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Roger Smith

Meet Ann-Margret

Ann-Margret, an outrageously pretty young singer and actress whose long coppery hair must be the envy of the ingenue set, joined me and other interested parties in not having breakfast Friday morning.

The time was 10.30, and, while neglecting platters of eggs, we talked about her career and her new picture, 'State Fair', which is her reason for being here.

('State Fair' will be premiered simultaneously in 11 Texas cities, among them Houston, on April 4. Ann-Margret is hopping about the state whipping up curiosity about the picture, which was made partly on the Dallas fair grounds.

Ann-Margret, whose other name is Olsson, is a dedicated singer of all kinds of songs, and for her 'State Fair' test, she confided, she withdrew all the stops and sang 'Bill Bailey', a song designed to separate the ingenues from the grown-ups.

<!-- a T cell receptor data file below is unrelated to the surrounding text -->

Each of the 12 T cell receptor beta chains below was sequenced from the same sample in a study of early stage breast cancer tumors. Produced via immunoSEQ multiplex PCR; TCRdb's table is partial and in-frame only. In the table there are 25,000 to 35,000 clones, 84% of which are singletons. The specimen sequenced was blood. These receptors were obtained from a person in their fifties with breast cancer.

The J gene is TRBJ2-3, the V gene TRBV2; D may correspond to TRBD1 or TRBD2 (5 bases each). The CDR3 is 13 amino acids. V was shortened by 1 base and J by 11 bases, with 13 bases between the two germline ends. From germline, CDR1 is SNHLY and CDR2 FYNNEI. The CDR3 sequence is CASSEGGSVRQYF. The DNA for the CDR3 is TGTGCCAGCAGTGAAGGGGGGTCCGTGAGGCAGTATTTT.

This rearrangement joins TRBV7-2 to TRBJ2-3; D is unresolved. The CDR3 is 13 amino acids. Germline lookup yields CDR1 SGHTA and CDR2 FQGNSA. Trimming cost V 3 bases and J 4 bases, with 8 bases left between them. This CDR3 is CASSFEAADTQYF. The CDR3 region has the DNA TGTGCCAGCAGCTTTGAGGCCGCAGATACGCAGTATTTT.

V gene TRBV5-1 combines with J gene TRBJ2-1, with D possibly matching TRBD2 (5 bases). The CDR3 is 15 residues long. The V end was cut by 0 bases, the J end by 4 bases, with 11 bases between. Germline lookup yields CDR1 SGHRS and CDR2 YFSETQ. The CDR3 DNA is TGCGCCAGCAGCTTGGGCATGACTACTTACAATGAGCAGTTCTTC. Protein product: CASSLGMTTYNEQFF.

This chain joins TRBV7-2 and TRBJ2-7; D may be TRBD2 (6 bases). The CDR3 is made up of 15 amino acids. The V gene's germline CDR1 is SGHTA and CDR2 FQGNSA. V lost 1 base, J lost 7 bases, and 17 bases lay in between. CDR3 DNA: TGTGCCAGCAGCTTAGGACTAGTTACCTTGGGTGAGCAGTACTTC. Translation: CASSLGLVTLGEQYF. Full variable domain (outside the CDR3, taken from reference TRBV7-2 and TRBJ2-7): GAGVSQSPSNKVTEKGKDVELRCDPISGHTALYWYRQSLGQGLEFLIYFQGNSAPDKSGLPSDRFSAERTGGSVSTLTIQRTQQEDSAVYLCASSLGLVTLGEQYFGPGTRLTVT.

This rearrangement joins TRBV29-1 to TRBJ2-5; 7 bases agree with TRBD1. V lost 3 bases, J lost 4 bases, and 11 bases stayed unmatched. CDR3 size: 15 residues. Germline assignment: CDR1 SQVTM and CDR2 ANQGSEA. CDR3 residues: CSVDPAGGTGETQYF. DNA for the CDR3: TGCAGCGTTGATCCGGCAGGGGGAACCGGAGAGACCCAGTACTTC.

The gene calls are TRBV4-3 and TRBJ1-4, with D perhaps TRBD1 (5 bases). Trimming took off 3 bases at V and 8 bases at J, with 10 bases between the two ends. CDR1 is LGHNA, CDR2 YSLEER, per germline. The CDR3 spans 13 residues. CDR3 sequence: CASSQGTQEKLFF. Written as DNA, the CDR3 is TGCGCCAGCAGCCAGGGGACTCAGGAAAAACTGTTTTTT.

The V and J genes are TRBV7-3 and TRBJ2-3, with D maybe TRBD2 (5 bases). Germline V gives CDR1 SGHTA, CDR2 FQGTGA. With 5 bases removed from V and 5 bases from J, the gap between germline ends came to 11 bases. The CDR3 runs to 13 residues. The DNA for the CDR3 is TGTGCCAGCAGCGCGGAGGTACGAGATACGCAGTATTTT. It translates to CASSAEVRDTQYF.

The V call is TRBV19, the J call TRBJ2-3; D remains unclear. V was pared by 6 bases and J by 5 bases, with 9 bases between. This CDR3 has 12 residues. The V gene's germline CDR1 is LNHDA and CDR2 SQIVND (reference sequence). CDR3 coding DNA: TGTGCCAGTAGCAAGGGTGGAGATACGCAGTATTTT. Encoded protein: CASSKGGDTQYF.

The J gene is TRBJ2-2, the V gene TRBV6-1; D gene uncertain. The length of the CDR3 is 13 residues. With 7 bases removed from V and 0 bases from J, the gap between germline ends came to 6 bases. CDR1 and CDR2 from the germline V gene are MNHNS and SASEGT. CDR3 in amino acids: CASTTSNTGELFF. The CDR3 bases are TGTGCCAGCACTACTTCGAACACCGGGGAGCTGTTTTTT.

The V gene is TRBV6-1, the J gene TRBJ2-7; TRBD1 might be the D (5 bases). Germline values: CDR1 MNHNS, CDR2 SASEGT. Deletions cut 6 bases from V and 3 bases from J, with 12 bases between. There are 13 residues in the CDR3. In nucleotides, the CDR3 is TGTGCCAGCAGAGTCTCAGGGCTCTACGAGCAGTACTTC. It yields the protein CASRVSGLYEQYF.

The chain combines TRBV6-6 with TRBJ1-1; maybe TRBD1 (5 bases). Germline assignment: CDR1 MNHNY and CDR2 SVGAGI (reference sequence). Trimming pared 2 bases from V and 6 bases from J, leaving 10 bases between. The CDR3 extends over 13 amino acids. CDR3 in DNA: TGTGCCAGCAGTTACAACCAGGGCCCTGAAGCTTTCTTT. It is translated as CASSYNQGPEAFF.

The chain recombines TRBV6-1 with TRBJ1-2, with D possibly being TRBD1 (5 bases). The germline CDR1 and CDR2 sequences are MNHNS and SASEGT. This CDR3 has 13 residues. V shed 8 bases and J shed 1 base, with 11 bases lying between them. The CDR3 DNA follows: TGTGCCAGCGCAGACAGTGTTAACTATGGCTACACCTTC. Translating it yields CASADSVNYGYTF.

"I just love", she said - eyes beginning to gleam, "to get up on that stage with a mike and..."

Something interrupted, but later she obliged by singing part of 'Bill Bailey' into a wire-rrecorder I happened to have in my hand. The mike is about the size of a thumb-nail, so she sang it softly. Very prettily too.

She listened gleefully to the playback.

"I just finished recording an album in Nashville", she said, "so that's where we record. RCA has a very good studio there".

Ann-MArgret, who lets me call her Miss Olsson as a mark of special favour, is very happy about 'State Fair', because Richard Rodgers added five new songs, and she sings one of them.

"It's beautiful", she said, "I love it."

Somebody asked her what she does to relax.

"I haven't been relaxed in years", she said with a giggle, "though I hate to get up in the morning. I can never believe it's six o'clock. No really, I like to go dancing".

Then she confessed that she is an accomplished Twister, having been confirmed in her expertise by no less an authority than the management of the Peppermint Lounge in New York, which awarded her a medal.

Has she mastered that other youthful exercise, the Hully Gully?

"No", she said, "but I know about the Mashed Potato. It's something like the Charleston...".


By George Christian


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